War Trade Board Files: Danish Negotiations, Vol. II
The Danish Minister ( Brun) to the Chairman of the War Trade Board ( McCormick)
Dear Mr. McCormick : Referring again to the reply, which you were good enough to hand to me on January 17, regarding the [Page 1306]counter-proposal of the Danish Government for a general trade and shipping arrangement, I am now by cablegram from the Danish Minister of Foreign Affairs enabled to inform you that your reply has been carefully considered by the Government and by representatives for all the business interests in Denmark and that the new counter-propositions, will, as soon as possible, be framed and submitted to you. The Danish Government will at the same time reply to the proposition in your letter to me of January 28, that the conditions respecting Denmark’s export to the Central Powers of butter, bacon, fish, cattle and horses should, in case of the conclusion of a general arrangement, be held to apply as from January 16.
In this connection I also wish to mention the question of giving publicity to all or parts of our negotiations on this whole subject. You will remember that in our conversation on January 17 we also discussed this question informally and that I decidedly advised against any such publicity and added that I was very sure the Danish Government would also oppose any suggestion of permitting publicity to be given to the negotiations or parts of the negotiations.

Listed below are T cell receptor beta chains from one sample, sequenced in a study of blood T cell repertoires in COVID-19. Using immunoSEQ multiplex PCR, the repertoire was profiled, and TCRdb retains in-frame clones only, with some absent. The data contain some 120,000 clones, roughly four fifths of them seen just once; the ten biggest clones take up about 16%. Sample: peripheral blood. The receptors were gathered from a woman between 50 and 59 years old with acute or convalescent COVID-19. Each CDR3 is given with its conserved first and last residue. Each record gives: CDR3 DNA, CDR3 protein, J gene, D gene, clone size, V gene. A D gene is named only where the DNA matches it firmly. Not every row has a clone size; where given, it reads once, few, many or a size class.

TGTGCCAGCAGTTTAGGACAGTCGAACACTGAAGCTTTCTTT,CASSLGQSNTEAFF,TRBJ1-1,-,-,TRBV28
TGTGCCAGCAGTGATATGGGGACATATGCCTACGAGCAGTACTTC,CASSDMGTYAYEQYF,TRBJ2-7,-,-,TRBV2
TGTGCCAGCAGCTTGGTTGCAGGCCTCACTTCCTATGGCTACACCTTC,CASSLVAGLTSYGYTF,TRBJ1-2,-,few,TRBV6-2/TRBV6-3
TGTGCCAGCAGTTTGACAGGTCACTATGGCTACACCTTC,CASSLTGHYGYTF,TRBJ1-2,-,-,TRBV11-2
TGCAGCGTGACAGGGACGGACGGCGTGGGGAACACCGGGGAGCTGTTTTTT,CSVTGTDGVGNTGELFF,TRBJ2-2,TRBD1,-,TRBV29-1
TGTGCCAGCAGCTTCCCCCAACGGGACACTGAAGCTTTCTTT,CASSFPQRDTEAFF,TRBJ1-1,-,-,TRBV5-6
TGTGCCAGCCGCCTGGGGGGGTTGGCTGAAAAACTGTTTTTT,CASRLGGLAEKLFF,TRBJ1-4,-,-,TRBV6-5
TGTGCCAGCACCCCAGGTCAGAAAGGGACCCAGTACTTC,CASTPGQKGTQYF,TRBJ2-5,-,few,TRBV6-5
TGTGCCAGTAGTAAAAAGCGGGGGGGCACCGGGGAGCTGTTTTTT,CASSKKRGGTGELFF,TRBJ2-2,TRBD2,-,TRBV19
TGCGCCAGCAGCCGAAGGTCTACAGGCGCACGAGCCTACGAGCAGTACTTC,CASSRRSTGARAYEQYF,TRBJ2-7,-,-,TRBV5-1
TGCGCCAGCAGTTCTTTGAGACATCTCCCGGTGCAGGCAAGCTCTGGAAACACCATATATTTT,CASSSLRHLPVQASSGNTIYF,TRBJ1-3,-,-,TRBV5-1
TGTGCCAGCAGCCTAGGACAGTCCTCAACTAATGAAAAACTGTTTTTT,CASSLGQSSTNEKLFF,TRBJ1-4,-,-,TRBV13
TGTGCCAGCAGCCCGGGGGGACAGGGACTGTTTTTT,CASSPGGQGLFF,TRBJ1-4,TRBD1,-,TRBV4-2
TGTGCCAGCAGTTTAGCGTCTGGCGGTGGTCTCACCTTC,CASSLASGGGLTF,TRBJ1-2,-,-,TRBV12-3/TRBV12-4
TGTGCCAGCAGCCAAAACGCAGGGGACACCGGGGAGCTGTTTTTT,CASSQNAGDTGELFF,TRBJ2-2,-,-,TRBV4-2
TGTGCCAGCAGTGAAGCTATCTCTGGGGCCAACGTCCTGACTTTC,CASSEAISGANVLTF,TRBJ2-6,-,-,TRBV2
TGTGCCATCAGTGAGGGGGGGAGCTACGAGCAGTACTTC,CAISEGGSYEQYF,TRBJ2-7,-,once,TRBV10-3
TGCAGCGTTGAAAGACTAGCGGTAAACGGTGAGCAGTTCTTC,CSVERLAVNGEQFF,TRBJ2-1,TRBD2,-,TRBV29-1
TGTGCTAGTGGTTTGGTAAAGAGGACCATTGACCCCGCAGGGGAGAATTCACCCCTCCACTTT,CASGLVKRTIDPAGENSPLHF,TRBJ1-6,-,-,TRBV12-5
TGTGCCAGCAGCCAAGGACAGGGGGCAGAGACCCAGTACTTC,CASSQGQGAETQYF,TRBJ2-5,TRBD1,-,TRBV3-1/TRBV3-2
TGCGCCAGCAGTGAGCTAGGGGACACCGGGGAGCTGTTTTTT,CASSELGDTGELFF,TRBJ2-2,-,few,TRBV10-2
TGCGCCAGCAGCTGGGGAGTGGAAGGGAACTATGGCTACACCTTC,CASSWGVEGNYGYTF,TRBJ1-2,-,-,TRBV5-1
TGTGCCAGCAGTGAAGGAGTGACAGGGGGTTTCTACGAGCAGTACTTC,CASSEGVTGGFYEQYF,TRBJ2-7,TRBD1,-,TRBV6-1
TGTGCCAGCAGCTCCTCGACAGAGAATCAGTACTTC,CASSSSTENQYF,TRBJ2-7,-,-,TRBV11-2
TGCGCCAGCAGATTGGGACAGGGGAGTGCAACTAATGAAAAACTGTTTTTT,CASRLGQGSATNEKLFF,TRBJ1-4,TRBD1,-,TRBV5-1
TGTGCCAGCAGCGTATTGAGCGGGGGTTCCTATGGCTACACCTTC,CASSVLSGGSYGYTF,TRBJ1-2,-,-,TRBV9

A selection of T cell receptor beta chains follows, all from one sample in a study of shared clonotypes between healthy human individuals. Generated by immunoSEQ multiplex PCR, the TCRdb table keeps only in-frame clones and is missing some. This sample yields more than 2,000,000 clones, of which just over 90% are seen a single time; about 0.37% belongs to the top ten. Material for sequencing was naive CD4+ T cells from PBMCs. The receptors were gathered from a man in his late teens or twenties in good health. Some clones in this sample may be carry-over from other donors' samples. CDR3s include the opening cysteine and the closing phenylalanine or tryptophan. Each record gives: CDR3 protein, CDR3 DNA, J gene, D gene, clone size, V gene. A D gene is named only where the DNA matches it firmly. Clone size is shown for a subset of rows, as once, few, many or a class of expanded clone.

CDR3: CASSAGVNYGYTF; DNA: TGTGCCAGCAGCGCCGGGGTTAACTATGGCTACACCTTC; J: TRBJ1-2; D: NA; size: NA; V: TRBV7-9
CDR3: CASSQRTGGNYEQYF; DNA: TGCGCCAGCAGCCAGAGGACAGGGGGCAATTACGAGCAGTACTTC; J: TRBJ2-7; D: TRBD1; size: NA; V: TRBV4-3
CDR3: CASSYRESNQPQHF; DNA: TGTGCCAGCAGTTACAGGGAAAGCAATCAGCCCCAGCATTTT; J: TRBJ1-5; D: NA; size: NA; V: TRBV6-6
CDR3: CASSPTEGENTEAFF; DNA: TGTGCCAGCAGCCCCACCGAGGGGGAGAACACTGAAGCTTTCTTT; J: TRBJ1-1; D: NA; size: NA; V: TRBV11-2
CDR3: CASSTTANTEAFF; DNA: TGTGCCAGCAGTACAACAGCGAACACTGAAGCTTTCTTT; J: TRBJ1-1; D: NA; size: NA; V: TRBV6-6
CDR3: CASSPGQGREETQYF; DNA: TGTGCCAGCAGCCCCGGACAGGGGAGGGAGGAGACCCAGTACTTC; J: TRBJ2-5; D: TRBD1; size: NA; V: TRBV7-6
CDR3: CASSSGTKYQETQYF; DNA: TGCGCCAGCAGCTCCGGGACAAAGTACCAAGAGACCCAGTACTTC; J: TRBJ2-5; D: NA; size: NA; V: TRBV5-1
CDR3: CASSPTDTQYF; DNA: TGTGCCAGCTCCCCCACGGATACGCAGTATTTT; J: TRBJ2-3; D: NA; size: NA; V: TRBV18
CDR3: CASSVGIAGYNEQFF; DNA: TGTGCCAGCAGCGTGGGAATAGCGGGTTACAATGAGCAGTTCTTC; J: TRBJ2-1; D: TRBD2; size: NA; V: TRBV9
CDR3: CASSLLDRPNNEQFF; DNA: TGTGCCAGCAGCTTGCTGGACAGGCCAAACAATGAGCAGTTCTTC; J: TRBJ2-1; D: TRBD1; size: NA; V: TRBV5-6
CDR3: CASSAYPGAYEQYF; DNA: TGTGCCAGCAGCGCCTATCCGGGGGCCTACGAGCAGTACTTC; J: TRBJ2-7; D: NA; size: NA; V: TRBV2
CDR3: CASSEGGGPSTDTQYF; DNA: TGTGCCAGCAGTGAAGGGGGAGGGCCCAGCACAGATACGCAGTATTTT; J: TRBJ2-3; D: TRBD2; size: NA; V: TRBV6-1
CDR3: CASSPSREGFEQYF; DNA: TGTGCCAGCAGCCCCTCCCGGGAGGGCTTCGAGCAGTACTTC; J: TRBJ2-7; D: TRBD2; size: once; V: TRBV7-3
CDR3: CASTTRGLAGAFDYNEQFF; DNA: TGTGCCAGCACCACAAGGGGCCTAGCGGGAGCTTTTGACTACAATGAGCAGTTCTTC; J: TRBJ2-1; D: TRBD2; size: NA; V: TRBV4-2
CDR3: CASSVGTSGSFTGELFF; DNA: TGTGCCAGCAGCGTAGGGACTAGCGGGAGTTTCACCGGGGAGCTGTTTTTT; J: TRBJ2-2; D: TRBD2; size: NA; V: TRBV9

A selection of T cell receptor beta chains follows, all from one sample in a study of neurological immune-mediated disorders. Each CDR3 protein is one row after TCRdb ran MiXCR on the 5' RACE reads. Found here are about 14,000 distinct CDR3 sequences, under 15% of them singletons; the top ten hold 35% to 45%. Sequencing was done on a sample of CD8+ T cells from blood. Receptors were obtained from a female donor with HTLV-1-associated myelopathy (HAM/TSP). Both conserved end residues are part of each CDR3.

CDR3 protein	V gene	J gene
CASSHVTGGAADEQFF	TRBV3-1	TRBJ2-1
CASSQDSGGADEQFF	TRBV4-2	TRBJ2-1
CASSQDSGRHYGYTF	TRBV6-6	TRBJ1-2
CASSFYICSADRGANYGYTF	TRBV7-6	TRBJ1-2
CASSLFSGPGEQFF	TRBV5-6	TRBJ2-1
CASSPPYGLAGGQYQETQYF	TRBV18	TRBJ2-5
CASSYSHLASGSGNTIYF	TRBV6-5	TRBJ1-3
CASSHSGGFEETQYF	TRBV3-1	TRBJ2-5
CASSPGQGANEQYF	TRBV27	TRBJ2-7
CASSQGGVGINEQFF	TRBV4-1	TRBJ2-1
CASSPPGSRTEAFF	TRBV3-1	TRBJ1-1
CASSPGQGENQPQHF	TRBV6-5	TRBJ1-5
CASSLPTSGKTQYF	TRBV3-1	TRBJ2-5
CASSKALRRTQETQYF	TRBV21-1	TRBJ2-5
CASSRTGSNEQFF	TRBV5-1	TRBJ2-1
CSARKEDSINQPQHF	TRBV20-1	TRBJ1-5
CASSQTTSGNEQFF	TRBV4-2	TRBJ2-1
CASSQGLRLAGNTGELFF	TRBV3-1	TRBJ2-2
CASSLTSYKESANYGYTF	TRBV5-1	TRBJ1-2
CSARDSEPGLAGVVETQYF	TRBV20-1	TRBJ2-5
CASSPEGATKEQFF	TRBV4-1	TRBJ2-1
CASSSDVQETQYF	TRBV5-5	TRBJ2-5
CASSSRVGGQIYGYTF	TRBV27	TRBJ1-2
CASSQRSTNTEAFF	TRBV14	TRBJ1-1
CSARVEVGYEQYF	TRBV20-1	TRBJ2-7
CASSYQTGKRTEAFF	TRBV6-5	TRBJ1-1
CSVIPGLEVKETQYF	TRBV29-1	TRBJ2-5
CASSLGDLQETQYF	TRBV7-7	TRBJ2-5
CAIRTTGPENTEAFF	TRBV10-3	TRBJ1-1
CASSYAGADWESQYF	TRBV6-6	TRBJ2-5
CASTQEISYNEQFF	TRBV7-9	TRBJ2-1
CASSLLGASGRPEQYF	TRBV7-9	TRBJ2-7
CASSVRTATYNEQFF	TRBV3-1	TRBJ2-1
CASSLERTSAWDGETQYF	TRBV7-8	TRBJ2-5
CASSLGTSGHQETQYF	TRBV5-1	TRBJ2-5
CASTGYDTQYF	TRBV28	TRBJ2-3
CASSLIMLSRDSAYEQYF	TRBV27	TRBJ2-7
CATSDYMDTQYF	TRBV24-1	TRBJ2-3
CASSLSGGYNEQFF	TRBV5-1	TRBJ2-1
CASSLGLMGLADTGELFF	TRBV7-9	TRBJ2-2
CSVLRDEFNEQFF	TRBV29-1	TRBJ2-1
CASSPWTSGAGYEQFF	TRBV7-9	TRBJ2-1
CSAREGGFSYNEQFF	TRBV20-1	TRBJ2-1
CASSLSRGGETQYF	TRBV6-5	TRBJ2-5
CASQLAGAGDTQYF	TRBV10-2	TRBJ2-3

I have later, as I then said I would, referred the question to the Danish Government and in reply I have been directed to say that the Danish Government feels constrained to very strongly advise against giving publicity to any of the proposals under consideration or to any part of the negotiations and is entirely opposed to and unable to consent to the publication of all or any part of these negotiations and proposals.
I regret, dear Mr. McCormick, that this view is not entirely in accord with your own, but from the recent publication of parts of the negotiations with other countries the public is already informed of the general lines of the proposals made on behalf of the United States. The public will, no doubt, conclude that any proposals made to Denmark have been similar to those made to other countries, and in these circumstances you will no doubt concede that your argument in favor of publicity has lost in strength. Your argument was that lack of knowledge of the terms offered had led and might again lead to accusations against the War Trade Board for harsh treatment of the neutrals. As a matter of fact, the Danish press has been favorable since the good will shown towards us by the courteous offer of certain supplies at Christmas time, parts of which have already been allowed to go forward to Copenhagen.
I am [etc.]